I don’t own my own business (yet!), but as a regular blogger and an aspiring musician I found this article very helpful! Thanks!

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admin December 1, 2011 at 12:58 PM

Awesome, glad you enjoyed Devin’s post Serena.. be sure to check out Ana’s post too below, she’s a veritable fount of the type of information that makes my eye balls cross. lol :)

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Ana November 30, 2011 at 10:30 PM

Interesting read, Devin.

I actually published a post over at Entrepreneurs-Journey.com on the same topic recently. http://www.entrepreneurs-journey.com/9082/how-to-get-your-name-on-google/

My post goes a bit more in depth as to HOW to get those social profiles and yourname.com site to be ranked on Google.

I am afraid simply creating a site and some social media profiles won’t do it. Without proper SEO and link building the chances are great that some negative piece of information about you with a couple of links thrown to it will still outrank all your social media properties.

Additionally, I do understand why a John Smith needs to use a middle initial; however, for most of us, it’s not advisable. People will have much easier time remembering Ana Hoffman vs Ana blah-blah Hoffman and will still tend to drop the middle section in favor of the simple first and last name.
Ana recently posted..Best Affiliate Marketing Programs that PayMy Profile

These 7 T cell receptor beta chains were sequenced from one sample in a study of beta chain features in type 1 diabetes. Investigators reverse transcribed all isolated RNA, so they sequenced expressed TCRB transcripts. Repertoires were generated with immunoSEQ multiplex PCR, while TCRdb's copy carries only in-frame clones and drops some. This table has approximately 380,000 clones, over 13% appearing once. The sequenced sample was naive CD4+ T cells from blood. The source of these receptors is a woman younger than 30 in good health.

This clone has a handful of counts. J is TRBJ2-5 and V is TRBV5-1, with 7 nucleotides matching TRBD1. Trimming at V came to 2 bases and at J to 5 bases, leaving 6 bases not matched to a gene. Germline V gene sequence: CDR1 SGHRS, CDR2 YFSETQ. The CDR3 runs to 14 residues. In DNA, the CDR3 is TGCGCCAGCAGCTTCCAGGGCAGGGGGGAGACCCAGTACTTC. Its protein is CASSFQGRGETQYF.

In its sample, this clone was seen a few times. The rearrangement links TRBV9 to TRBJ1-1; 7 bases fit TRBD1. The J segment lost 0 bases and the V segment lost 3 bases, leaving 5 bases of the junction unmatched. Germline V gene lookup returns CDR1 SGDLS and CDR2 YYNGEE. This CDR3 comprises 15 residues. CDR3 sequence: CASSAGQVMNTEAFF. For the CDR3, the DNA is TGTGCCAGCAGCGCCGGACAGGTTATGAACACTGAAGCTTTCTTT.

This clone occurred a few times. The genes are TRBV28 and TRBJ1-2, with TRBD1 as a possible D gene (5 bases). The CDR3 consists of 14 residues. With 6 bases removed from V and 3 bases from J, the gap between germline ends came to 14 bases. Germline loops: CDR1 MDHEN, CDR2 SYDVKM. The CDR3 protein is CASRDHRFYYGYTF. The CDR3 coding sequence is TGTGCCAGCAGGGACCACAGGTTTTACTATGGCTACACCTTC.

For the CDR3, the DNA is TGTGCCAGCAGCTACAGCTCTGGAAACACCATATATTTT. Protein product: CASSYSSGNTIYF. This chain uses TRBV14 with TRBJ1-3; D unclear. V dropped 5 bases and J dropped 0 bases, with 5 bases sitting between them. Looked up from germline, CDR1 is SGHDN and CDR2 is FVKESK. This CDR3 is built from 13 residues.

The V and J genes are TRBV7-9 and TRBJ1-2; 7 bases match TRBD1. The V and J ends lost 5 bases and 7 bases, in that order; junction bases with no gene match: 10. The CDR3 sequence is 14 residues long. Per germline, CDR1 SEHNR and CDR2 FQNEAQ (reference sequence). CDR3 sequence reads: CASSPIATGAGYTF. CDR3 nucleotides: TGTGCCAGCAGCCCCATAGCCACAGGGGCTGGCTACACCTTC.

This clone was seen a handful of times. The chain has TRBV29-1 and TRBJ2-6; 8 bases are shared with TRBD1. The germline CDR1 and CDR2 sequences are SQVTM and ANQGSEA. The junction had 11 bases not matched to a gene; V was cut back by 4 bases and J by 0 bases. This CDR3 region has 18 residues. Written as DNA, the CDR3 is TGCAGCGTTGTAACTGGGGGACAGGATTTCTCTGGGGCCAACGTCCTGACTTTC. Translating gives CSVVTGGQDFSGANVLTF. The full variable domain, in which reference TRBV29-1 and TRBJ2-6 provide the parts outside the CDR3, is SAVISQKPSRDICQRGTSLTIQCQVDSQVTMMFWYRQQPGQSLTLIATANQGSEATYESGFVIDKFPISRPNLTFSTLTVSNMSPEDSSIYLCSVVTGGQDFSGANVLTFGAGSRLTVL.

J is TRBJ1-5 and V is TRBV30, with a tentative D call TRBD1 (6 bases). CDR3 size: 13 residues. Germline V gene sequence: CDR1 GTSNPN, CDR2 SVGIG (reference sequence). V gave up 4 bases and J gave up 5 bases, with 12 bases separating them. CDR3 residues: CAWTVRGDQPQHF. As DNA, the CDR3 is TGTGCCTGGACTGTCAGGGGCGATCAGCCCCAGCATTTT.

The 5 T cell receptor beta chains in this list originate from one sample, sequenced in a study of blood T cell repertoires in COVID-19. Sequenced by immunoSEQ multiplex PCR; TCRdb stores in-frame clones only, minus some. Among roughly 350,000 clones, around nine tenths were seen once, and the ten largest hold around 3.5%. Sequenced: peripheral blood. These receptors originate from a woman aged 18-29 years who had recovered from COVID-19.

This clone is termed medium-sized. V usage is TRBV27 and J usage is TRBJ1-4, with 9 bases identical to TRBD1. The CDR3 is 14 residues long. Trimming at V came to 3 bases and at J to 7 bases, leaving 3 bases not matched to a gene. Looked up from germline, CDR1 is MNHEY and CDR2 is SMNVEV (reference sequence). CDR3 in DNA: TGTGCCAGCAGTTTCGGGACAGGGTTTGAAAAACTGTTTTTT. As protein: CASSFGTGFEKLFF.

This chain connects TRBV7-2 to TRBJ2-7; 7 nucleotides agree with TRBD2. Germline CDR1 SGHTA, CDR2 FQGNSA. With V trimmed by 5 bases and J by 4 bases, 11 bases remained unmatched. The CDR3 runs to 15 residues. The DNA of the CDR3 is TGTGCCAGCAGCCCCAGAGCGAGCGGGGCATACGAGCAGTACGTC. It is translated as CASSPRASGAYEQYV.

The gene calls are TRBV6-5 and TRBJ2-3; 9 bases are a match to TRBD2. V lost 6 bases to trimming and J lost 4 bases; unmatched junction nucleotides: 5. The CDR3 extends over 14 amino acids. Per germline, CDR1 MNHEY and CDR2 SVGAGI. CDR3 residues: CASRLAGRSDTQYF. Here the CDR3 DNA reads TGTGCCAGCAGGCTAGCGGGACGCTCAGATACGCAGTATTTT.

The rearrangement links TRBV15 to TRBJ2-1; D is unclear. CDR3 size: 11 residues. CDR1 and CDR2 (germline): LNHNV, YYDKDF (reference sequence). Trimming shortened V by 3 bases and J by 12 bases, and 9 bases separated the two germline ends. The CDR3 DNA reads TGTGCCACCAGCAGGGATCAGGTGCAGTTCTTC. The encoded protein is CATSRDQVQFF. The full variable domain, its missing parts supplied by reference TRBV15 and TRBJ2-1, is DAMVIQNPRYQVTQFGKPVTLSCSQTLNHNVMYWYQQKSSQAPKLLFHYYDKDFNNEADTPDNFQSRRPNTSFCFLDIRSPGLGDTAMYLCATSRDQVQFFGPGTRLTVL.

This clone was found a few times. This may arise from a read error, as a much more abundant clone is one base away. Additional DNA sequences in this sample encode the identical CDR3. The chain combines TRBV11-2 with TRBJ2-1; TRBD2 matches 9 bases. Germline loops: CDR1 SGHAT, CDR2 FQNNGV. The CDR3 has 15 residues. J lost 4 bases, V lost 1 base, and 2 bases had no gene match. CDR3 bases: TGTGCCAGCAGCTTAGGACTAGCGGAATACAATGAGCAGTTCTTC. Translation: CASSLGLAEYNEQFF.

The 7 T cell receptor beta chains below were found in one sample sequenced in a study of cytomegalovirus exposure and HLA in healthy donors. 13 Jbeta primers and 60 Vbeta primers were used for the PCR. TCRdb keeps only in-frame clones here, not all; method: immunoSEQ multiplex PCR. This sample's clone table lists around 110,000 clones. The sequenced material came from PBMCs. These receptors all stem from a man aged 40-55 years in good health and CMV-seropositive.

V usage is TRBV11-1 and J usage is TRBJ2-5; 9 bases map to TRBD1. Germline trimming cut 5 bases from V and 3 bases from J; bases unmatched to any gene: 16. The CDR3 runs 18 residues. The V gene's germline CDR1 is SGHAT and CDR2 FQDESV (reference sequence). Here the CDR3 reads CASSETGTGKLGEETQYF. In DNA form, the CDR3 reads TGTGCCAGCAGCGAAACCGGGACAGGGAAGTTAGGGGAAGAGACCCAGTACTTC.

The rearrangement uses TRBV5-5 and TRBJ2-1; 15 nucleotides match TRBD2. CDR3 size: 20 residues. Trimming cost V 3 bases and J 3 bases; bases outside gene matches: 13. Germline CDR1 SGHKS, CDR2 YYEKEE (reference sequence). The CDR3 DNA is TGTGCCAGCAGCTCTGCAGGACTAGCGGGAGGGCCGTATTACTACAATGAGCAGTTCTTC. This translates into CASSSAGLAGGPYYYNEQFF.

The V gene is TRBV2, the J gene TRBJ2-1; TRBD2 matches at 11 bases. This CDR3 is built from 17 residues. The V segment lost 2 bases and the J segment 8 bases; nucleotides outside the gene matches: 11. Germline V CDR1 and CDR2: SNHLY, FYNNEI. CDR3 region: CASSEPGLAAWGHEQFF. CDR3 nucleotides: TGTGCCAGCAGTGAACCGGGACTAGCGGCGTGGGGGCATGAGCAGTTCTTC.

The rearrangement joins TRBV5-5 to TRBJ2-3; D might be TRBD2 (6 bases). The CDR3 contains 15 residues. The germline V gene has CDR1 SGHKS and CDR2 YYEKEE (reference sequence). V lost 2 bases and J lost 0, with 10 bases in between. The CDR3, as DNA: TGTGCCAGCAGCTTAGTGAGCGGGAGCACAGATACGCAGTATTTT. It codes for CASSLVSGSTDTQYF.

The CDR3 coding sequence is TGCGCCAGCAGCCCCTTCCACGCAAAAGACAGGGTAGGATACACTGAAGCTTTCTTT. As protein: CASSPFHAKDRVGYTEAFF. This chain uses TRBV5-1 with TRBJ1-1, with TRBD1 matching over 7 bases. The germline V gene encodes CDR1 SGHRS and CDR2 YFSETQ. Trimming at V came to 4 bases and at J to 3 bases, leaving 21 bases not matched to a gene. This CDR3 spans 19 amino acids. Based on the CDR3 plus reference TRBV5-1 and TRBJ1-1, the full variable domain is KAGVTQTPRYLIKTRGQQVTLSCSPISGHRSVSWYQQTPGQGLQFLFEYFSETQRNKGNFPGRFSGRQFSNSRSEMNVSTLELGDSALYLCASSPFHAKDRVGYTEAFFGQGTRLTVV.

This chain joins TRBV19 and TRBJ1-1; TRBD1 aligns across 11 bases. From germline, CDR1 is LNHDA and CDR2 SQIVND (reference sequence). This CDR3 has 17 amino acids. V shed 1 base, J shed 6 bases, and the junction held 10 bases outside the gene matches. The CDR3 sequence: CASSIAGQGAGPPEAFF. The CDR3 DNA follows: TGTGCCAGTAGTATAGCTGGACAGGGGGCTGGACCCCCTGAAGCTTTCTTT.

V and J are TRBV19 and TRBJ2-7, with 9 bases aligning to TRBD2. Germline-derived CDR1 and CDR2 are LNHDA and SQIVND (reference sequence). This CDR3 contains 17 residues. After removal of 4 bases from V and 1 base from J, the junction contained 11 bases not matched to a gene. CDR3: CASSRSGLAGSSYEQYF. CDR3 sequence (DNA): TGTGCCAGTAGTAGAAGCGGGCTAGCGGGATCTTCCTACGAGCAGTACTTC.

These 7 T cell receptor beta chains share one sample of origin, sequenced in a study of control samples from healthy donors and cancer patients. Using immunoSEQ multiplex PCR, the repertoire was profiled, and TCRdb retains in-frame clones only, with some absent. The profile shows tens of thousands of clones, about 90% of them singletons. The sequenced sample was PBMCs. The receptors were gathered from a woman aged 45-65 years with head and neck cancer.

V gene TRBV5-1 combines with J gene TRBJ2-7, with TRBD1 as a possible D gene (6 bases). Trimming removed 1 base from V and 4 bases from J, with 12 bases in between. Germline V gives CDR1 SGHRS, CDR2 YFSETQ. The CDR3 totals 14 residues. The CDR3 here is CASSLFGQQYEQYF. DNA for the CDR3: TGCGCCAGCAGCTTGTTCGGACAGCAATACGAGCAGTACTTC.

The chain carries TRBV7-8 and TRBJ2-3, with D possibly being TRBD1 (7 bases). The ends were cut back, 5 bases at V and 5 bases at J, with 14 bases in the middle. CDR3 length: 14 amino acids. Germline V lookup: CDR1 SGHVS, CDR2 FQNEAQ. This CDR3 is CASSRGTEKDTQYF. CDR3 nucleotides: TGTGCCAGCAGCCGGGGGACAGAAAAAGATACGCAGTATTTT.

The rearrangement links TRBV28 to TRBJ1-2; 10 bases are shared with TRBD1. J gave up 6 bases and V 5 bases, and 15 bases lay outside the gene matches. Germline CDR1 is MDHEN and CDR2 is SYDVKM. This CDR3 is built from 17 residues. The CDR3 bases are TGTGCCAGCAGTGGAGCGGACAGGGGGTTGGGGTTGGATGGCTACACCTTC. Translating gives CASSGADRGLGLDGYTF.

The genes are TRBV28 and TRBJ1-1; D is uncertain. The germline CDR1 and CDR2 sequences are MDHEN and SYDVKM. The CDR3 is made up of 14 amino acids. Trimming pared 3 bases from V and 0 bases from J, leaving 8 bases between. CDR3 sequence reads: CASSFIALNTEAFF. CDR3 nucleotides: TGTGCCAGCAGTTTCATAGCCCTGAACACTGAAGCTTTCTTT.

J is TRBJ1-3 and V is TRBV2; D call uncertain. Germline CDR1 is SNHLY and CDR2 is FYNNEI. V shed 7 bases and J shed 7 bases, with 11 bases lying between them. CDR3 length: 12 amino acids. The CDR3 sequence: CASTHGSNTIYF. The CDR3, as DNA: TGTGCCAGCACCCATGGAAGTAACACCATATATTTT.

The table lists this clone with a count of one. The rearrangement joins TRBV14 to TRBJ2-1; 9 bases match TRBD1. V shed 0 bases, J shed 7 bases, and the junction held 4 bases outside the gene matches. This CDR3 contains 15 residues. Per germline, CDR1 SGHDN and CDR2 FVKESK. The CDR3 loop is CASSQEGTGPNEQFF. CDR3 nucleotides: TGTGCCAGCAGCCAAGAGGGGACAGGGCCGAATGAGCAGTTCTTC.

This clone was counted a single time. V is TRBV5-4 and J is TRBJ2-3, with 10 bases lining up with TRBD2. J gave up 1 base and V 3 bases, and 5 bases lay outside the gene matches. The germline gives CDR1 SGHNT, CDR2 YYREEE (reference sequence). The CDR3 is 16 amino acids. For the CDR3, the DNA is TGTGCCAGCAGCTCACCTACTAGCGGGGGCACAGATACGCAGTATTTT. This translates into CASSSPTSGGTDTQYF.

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admin December 1, 2011 at 1:03 PM

Excellent post as always Ana, and thanks for sharing your point of view to fill in some gaps. Without posts like yours and Devin’s, I’m afraid I’d be a floundering duck when it comes to things like SEO, search engines and all that (not) so fun stuff. That’s why I’m such a big fan of outsourcing. ;) LOL

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Ana December 1, 2011 at 9:52 PM

Devin is not available to respond to comments, Cori? LOL
Ana recently posted..Internet Marketing ToolsMy Profile

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admin December 2, 2011 at 8:14 AM

Hmm.. not sure what’s up. He responded to a couple originally, so I just shot him an email letting him know there were more. I’ll keep you posted, hopefully he’s available today to respond further.

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Devin Anderson - TBF December 3, 2011 at 5:31 AM

Hi Ana,

Cheers for that. I agree that without investing time into linkbuilding & on-site optimisation that you could be outranked by negative pages. However, online reputation management, when negative press is floating around, is far more complicated than simply controlling a SERP. I wrote this post in the interest of those who don’t appear at all online when Google’d for, and who want to start carving out their own space.

I don’t agree that middle names are necessarily harder to remember. Some can even make a brand out of them …J.P Morgan, J.R.R Tolkien (no idea what his extra R’s stand for, but it’s memorable).